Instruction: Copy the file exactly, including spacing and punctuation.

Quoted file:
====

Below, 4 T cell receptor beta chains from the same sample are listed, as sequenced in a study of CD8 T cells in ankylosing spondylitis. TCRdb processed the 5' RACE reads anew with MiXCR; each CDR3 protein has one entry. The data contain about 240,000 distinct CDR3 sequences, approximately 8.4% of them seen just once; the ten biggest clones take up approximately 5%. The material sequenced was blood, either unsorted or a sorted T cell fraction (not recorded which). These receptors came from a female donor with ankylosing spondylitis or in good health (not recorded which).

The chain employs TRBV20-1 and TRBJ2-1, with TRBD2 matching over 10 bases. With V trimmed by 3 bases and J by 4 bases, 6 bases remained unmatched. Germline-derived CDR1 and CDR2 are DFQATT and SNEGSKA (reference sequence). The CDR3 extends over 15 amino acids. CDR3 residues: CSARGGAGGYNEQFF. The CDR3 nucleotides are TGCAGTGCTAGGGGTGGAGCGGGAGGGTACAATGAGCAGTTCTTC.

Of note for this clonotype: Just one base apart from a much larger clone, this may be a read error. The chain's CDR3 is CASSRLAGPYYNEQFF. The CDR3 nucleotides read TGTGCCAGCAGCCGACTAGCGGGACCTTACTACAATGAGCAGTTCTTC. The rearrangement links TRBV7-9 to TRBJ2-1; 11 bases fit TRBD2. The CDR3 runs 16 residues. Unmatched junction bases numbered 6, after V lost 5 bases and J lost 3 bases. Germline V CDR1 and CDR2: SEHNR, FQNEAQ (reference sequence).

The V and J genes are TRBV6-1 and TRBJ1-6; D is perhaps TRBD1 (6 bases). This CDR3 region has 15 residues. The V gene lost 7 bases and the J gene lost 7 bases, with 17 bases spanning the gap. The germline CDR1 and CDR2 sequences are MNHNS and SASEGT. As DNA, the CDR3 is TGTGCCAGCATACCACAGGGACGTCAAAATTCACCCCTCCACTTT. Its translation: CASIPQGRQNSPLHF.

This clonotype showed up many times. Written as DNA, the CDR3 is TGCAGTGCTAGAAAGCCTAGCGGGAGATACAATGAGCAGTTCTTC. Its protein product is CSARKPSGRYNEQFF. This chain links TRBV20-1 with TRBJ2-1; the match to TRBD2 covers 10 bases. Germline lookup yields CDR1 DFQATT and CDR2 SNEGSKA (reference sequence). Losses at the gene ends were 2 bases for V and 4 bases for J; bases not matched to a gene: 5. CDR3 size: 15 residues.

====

Below, 4 T cell receptor beta chains from the same sample are listed, as sequenced in a study of CD8 T cells in ankylosing spondylitis. TCRdb processed the 5' RACE reads anew with MiXCR; each CDR3 protein has one entry. The data contain about 240,000 distinct CDR3 sequences, approximately 8.4% of them seen just once; the ten biggest clones take up approximately 5%. The material sequenced was blood, either unsorted or a sorted T cell fraction (not recorded which). These receptors came from a female donor with ankylosing spondylitis or in good health (not recorded which).

The chain employs TRBV20-1 and TRBJ2-1, with TRBD2 matching over 10 bases. With V trimmed by 3 bases and J by 4 bases, 6 bases remained unmatched. Germline-derived CDR1 and CDR2 are DFQATT and SNEGSKA (reference sequence). The CDR3 extends over 15 amino acids. CDR3 residues: CSARGGAGGYNEQFF. The CDR3 nucleotides are TGCAGTGCTAGGGGTGGAGCGGGAGGGTACAATGAGCAGTTCTTC.

Of note for this clonotype: Just one base apart from a much larger clone, this may be a read error. The chain's CDR3 is CASSRLAGPYYNEQFF. The CDR3 nucleotides read TGTGCCAGCAGCCGACTAGCGGGACCTTACTACAATGAGCAGTTCTTC. The rearrangement links TRBV7-9 to TRBJ2-1; 11 bases fit TRBD2. The CDR3 runs 16 residues. Unmatched junction bases numbered 6, after V lost 5 bases and J lost 3 bases. Germline V CDR1 and CDR2: SEHNR, FQNEAQ (reference sequence).

The V and J genes are TRBV6-1 and TRBJ1-6; D is perhaps TRBD1 (6 bases). This CDR3 region has 15 residues. The V gene lost 7 bases and the J gene lost 7 bases, with 17 bases spanning the gap. The germline CDR1 and CDR2 sequences are MNHNS and SASEGT. As DNA, the CDR3 is TGTGCCAGCATACCACAGGGACGTCAAAATTCACCCCTCCACTTT. Its translation: CASIPQGRQNSPLHF.

This clonotype showed up many times. Written as DNA, the CDR3 is TGCAGTGCTAGAAAGCCTAGCGGGAGATACAATGAGCAGTTCTTC. Its protein product is CSARKPSGRYNEQFF. This chain links TRBV20-1 with TRBJ2-1; the match to TRBD2 covers 10 bases. Germline lookup yields CDR1 DFQATT and CDR2 SNEGSKA (reference sequence). Losses at the gene ends were 2 bases for V and 4 bases for J; bases not matched to a gene: 5. CDR3 size: 15 residues.